• Inventory/Warehouse
  • Workforce

4 Things to Expect When Hiring Millennial Warehouse Managers

Written by Elias Schoelmann
April 7, 2016

Millennial warehouse managers often prioritize data visibility.

Millennial warehouse managers often prioritize data visibility.

Many companies with open warehouse and supply chain positions try to attract millennial hires. When some organizations think of this generation, they picture younger employees shelving items or operating forklifts. Businesses have to recognize that millennials are not only more prevalent in the workforce than some assume, but may offer skills for leadership positions.

The Pew Research Center reported millennials are now more prevalent than Generation X and baby boomer employees. On average and across all industries, more than one-third of applicants for a given position are now millennials. This is a source of talent supply chains can’t ignore.

Millennial applicants for inventory management positions may present skills unique to their generation.

ALSO READ: Addressing Talent Acquisition in Supply Chain Management »

Here are four ways to capitalize on the workforce:

1. Avoid Stereotypes

Warehouse managers are in great demand. The Ajilon Professional Staffing company saw an 80% increase in the need for supply chain professionals between 2013 and 2015, according to Supply Chain Management Review. To find the right person who can pick up the slack, companies may need to expand their scope.

For example, more organizations hire women for managerial positions in industries that are often portrayed as male-dominated – including warehouse and distribution. Companies may have a picture in their head of what to expect from managers. Shattering expectations opens a company up to new ideas and pools of talent.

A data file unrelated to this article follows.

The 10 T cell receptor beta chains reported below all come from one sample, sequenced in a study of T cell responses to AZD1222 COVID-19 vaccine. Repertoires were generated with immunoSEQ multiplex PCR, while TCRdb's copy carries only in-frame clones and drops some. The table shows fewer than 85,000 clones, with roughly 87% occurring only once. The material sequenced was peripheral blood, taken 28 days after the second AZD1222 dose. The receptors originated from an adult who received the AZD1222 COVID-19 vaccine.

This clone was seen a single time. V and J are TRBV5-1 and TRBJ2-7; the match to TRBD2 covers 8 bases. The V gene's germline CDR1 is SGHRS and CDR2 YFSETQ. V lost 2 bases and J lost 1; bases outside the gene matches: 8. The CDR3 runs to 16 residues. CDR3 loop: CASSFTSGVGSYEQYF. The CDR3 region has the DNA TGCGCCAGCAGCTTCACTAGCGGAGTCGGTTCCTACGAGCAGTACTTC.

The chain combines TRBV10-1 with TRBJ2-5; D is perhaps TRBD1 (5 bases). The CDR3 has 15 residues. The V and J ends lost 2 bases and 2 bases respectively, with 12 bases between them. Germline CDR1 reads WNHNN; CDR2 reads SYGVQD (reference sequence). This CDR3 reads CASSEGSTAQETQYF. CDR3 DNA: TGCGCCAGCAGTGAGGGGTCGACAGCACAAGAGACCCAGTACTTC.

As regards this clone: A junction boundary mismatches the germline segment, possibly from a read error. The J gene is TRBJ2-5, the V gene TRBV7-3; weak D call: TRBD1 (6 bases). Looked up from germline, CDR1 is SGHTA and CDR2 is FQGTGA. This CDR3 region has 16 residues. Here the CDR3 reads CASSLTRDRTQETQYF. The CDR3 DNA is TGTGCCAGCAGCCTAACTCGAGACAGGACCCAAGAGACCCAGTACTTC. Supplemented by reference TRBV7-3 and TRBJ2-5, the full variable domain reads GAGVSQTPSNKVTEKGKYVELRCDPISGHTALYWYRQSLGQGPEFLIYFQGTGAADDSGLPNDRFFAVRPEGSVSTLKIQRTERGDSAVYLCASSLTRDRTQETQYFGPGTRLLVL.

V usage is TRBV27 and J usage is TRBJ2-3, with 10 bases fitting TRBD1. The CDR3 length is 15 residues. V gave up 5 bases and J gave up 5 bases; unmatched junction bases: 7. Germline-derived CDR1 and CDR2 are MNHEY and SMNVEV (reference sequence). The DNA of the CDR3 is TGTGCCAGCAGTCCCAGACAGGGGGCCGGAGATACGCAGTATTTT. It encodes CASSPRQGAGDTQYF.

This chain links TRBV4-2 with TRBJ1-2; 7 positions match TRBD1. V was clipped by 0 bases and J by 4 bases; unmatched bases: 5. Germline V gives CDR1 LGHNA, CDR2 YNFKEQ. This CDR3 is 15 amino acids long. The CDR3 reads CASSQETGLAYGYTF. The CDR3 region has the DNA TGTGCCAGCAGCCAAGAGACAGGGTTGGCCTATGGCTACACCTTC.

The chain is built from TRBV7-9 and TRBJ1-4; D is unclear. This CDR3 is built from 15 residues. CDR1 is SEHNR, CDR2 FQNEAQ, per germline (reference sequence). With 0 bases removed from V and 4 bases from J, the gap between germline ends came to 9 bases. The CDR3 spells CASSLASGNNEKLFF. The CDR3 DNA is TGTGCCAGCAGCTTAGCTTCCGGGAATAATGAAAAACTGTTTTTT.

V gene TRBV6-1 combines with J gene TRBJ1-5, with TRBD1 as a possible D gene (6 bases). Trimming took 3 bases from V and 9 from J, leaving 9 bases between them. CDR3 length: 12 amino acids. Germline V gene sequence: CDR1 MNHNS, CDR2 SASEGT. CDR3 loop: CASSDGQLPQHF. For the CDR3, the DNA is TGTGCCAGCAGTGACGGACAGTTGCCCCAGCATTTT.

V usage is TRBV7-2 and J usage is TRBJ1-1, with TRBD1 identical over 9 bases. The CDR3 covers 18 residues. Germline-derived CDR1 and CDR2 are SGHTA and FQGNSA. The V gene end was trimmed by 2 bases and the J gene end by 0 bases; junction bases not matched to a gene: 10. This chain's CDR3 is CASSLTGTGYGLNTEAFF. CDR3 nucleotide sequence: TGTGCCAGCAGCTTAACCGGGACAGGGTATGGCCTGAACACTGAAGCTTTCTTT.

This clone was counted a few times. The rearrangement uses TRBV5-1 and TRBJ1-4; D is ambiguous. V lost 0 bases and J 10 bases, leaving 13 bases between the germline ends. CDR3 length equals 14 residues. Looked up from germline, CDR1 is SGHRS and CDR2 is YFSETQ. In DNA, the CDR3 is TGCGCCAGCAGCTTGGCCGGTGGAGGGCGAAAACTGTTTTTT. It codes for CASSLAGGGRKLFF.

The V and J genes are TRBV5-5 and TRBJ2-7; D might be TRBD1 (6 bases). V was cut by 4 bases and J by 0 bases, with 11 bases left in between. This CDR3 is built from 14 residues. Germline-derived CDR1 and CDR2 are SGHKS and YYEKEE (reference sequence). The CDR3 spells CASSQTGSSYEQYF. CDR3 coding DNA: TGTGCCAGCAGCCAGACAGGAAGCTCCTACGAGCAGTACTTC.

By thinking outside the box, companies can find managers that also prioritize new ideas. Many millennial managers in warehouse settings focus on data collection solutions. Whereas previous generations may have seen information systems as a maintenance issue, leaders who grew up in the information age often recognize the value of real-time data and rapid communication.

2. Look for Soft Skills

Taking charge of rapidly moving inventory as it flows through a distribution center calls for a number of skills. Outside of the typical supply chain logistics management data monitoring, schedule building, and resource allocation experience, companies want managers with soft skills – especially communication.

As supply chains expand into new territories and work with multiple suppliers and distributors, they need managers with experience utilizing real-time communication platforms. While information-backed interactions eliminate miscommunications and interpretation bias, leaders must be able to sit down with employees, company stakeholders, and business partners in person to recognize needs and check in with contentment. Millennials grew up with ever-evolving communication tools and many attended educational facilities that emphasized emotional health.

3. Redefine Experience

To many, young means inexperienced. The thought of placing millennials in charge of successful operations may seem problematic if companies hold a rigid definition of what education and employment are necessary for leadership positions.

The truth is millennials are more likely to be highly educated, according to the White House. Even though a potential manager might be younger, modern educational institutions sometimes offer classes or programs designed to prepare students for the modern supply chain.

The next workforce generation might have more practical experience than organization leaders assume. Material Handling & Logistics News shared results from a recent Mindflash survey that found over half of millennials have experience managing other workers or are currently in a management position.

4. Prioritize Technology

Millennial managers may find new ways of using existing supply chain technology. They can also help organizations locate innovative solutions for reaching modern consumers, especially during times of expansion. Business 2 Community said more companies will include e-commerce channels in their supply chain in 2016. As businesses move online, they need managers experienced with social media channels and other platforms critical for effective communication and marketing.

Companies can also use modern communication channels to appeal to potential millennial managers. Professional sites like LinkedIn can connect warehouses to talented supply chain applicants. Utilizing data from daily procedures allows companies to demonstrate an accurate picture of each position on Internet job boards so the right job seeker will apply.